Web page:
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C# Cookbook by Jay Hilyard, Stephen Teilhet

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How This Book Is Organized

This book is organized into seventeen chapters, each of which focuses on a particular topic in creating C# solutions. The following paragraphs summarize each chapter to give you an overview of this book’s contents:

Chapter 1

This chapter focuses on the numeric data types used in C# code. Recipes cover such things as numeric conversions, using bitwise operators on numbers, and testing strings to determine whether they contain a numeric value.

Chapter 2

This chapter covers both the String data type as well as the Char data type. Various recipes show how to compare strings in various ways, encode/decode strings, break strings apart, and put them back together again, to name a few.

Chapter 3

This large chapter contains recipes dealing with both class and structure data types. This chapter covers a wide range of recipes from design patterns to converting a class to interoperating with COM.

Chapter 4

This chapter covers the enum data type. Recipes display, convert and test enumeration types. In addition, there are recipes on using enumerations that consist of bit flags.

Chapter 5

The recipes in this chapter focus on the best ways to implement exception handling in your application. Preventing unhandled exceptions, reading and displaying stack traces, and throwing/rethrowing exceptions are included recipes. In addition, specific recipes show how to overcome some tricky situations, such as exceptions from late-bound called methods.

Chapter 6

This chapter explores recipes that use data types that fall under the System.Diagnostics namespace. Recipes deal with the Trace/Debug classes, event logs, processes, and performance counters.

Chapter 7

This chapter’s recipes show how both delegates and events can be used in your applications. Recipes allow manipulation of delegates that call more than one method, synchronous delegates, asynchronous delegates, and Windows keyboard hooks.

Chapter 8

This chapter covers a very useful set of classes that are used to run regular expressions against strings. Recipes enumerate regular expression matches, break up strings into tokens, find/replace characters, and verify the syntax of a regular expression. A recipe is also included that contains many common regular expression patterns.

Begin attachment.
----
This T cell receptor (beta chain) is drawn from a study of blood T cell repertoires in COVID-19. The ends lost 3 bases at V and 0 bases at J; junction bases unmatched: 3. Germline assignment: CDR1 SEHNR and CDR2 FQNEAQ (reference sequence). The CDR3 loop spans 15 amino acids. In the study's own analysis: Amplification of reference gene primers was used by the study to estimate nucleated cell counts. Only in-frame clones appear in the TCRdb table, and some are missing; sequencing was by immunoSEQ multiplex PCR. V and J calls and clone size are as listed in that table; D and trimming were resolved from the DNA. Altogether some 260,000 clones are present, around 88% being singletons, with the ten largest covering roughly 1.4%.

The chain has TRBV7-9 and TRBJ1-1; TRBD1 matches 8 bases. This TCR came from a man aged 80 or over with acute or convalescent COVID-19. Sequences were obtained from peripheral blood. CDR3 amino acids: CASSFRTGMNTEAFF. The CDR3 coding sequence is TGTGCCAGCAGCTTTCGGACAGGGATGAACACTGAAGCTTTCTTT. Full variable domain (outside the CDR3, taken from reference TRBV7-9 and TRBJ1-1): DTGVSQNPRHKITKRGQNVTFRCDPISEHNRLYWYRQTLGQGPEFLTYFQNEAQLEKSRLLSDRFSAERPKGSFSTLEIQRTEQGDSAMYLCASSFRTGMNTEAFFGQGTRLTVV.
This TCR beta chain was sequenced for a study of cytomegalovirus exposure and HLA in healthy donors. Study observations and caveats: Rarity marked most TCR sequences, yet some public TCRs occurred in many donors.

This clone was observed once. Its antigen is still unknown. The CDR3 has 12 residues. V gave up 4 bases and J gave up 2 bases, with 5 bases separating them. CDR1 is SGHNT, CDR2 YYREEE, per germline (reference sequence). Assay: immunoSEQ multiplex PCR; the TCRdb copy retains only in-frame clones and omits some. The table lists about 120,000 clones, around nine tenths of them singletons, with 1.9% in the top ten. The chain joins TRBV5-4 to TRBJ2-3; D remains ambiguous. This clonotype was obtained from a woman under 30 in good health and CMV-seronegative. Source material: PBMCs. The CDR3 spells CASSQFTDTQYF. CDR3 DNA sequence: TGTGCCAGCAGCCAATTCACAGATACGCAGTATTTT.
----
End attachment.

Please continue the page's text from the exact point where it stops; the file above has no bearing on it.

Chapter 9

This chapter examines recipes that make use of collections. The collection recipes make use of—as well as extend the functionality of—the array (single, multi, and jagged), the ArrayList, and the Hashtable. The various ways to create your own strongly typed collection are also discussed.

Chapter 10

This chapter goes a bit outside of what is provided for you in the .NET Framework Class Library and implements certain data structures and algorithms that are not in the FCL, or possibly are not in existence exactly the way you would like to use them, but ones that you have used to solve problems before. Items such as queues, maps, trees, and hashes are explored.

Chapter 11

This chapter deals with filesystem interactions in four distinct ways. The first way is to look at typical file interactions; the second way looks at directory- or folder-based interactions; the third way deals with paths and temporary files; and the fourth way deals with advanced filesystem I/O topics.

Chapter 12

This chapter shows ways to use the built-in assembly inspection system provided by the .NET Framework to determine what types, interfaces, and methods are implemented within an assembly and how to access them in a late-bound fashion.

Chapter 13

Networking explores the connectivity options provided by the .NET Framework and how to programmatically access network resources. Accessing a web site and its content as well as lower-level TCP/IP tasks are covered. This chapter also includes a recipe for using named pipes via P/Invoke.

Chapter 14

There are many ways to write secure code and protect data using the .NET Framework, and in this chapter, we explore areas such as controlling access to types, encryption and decryption, random numbers, securely storing data, and using programmatic and declarative security.

Chapter 15

This chapter addresses the subject of using multiple threads of execution in a .NET program and issues like how to implement threading in your application, protecting resources from and allowing safe concurrent access, storing per-thread data, and the use of asynchronous delegates for processing.

Chapter 16

This chapter discusses how C# allows you to step outside of the safe environment of managed code and write code that is considered unsafe by the .NET Framework. The possibilities and restrictions of using unsafe code in C# are addressed by illustrating solutions to problems using unsafe code.

Chapter 17

If you use .NET, it is likely that you will be dealing with XML to one degree or another; in this chapter, we explore some of the uses for XML, including XPath and XSLT, and topics such as the validation of XML and transformation of XML to HTML.

In some cases, certain recipes are related. In these cases, the See Also section of the recipe as well as some text in the Discussion will note the relation.

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